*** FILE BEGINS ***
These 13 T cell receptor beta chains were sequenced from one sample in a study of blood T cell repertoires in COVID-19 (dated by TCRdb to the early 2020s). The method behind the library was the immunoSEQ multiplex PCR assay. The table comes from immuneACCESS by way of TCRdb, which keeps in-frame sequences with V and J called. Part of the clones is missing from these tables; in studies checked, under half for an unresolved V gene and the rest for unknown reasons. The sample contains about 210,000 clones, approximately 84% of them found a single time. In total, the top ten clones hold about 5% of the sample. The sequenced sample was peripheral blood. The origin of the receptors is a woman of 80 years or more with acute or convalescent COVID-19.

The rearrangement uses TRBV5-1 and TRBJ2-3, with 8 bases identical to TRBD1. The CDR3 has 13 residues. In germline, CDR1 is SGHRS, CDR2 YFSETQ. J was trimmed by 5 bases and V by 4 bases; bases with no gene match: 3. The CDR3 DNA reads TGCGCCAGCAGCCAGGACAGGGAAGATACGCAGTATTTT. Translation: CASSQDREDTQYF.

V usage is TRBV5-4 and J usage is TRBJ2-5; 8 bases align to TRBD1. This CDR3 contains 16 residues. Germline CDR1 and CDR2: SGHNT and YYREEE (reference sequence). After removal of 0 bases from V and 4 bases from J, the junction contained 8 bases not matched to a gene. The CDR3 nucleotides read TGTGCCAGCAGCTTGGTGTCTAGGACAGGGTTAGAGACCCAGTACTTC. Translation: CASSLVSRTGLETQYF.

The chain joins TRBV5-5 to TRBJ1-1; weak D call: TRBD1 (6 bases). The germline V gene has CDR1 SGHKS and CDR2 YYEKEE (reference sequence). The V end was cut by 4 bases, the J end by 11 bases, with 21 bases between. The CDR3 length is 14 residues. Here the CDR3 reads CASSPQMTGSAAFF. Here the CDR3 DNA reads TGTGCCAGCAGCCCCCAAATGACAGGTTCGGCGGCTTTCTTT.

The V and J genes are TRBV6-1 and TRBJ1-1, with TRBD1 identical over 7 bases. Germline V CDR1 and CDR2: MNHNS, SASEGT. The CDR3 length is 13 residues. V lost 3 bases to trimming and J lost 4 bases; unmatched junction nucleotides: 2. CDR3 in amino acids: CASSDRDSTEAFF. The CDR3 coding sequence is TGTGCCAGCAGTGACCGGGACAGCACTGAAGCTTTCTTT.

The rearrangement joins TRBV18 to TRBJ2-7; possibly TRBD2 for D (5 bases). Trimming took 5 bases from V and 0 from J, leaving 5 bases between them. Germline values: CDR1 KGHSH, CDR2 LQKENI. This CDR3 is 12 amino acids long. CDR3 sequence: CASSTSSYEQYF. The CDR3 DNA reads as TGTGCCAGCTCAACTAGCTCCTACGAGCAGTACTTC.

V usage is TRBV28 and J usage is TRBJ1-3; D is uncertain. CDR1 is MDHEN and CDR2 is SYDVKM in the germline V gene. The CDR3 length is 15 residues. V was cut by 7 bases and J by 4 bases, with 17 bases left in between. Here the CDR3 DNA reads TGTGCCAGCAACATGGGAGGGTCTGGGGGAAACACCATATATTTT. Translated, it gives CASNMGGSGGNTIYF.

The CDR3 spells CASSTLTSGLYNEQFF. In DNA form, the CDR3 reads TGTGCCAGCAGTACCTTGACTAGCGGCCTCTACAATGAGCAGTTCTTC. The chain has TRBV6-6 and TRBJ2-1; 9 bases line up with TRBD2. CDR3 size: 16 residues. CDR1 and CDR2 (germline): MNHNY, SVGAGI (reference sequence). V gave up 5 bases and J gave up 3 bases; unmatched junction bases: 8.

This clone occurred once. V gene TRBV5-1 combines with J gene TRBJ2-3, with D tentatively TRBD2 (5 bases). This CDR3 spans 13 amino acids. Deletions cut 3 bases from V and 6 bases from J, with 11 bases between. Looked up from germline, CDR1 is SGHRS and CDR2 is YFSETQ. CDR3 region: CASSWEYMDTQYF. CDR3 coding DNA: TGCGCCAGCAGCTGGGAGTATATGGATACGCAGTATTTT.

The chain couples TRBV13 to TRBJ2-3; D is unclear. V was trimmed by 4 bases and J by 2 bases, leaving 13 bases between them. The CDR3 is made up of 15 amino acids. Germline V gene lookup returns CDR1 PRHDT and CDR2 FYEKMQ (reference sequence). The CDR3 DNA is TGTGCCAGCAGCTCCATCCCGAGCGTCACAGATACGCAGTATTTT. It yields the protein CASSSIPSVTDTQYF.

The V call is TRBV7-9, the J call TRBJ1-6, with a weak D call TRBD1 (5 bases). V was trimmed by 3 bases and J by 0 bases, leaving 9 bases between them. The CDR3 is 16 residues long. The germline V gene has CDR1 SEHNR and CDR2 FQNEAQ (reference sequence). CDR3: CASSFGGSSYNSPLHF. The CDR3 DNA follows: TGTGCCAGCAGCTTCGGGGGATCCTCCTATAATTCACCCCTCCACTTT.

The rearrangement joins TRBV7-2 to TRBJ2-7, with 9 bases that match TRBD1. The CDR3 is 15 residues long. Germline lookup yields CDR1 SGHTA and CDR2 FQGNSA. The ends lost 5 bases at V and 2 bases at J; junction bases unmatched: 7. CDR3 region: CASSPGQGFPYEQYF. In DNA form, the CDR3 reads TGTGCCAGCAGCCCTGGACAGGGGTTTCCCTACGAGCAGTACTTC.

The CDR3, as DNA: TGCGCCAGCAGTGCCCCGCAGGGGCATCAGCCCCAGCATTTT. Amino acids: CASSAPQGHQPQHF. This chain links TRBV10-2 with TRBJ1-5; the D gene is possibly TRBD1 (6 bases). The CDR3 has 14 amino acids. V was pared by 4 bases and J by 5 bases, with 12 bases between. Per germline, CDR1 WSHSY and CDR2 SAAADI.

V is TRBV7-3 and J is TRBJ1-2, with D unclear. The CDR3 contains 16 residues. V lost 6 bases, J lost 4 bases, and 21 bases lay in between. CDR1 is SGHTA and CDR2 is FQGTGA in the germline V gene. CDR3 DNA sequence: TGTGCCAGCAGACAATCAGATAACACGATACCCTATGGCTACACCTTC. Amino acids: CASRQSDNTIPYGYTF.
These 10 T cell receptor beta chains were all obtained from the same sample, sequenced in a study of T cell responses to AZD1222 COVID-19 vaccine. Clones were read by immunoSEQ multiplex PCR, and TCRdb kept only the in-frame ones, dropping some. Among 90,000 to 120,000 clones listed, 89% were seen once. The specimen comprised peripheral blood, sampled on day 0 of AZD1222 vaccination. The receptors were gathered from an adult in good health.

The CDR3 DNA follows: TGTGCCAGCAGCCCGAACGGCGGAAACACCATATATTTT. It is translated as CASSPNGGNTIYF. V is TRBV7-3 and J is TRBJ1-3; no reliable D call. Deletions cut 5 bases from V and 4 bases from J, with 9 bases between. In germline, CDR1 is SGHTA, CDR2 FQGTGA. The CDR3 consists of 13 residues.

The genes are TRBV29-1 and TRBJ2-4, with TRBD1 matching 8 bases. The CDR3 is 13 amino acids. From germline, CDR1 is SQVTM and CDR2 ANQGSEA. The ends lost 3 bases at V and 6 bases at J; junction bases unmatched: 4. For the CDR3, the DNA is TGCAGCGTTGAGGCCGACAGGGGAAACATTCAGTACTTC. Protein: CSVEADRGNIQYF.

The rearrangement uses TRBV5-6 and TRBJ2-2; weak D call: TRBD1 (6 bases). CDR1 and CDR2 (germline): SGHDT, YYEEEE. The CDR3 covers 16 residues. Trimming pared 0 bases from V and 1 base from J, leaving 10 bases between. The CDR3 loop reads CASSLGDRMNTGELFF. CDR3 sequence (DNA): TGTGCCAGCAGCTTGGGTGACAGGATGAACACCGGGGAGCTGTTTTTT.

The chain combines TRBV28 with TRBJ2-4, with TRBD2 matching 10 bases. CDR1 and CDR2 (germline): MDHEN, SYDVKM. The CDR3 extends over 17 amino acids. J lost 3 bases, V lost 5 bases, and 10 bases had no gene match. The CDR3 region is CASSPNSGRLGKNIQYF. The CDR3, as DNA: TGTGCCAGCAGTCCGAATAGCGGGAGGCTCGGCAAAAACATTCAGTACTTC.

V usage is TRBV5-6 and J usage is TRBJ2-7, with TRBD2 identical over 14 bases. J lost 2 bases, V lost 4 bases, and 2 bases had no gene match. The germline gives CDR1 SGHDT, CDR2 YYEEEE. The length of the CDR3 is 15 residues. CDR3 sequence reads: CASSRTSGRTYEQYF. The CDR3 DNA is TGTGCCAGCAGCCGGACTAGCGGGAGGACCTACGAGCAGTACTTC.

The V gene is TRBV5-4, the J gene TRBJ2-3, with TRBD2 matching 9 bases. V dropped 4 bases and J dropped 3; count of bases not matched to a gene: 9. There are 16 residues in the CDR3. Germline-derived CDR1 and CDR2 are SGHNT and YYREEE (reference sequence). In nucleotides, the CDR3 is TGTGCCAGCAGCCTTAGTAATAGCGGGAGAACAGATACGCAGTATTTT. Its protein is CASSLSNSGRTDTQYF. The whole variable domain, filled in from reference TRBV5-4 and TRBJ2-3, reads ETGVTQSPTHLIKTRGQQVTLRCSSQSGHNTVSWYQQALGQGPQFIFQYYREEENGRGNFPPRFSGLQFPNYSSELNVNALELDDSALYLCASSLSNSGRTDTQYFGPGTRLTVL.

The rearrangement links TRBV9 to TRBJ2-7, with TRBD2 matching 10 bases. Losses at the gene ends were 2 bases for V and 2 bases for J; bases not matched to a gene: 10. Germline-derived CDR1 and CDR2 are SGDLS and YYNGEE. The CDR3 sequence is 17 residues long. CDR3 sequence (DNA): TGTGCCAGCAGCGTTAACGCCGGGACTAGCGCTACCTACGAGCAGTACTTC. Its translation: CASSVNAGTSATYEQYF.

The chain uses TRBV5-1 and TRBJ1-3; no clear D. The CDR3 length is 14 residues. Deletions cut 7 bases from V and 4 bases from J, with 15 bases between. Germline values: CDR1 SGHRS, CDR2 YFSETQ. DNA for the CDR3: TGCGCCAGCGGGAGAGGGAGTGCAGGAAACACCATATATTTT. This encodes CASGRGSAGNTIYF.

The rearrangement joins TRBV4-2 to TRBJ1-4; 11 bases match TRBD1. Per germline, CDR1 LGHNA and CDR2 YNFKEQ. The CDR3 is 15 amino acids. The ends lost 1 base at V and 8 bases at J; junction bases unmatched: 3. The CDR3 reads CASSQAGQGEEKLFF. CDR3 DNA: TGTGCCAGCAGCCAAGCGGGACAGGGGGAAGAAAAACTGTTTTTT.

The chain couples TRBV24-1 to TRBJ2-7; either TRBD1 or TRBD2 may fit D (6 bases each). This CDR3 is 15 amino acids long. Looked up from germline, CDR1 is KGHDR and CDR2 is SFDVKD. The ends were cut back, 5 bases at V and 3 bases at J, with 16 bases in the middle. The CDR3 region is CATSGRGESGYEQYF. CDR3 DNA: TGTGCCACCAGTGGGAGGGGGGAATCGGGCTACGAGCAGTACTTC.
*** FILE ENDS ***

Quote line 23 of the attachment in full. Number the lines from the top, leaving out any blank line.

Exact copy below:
The chain uses TRBV5-1 and TRBJ1-3; no clear D. The CDR3 length is 14 residues. Deletions cut 7 bases from V and 4 bases from J, with 15 bases between. Germline values: CDR1 SGHRS, CDR2 YFSETQ. DNA for the CDR3: TGCGCCAGCGGGAGAGGGAGTGCAGGAAACACCATATATTTT. This encodes CASGRGSAGNTIYF.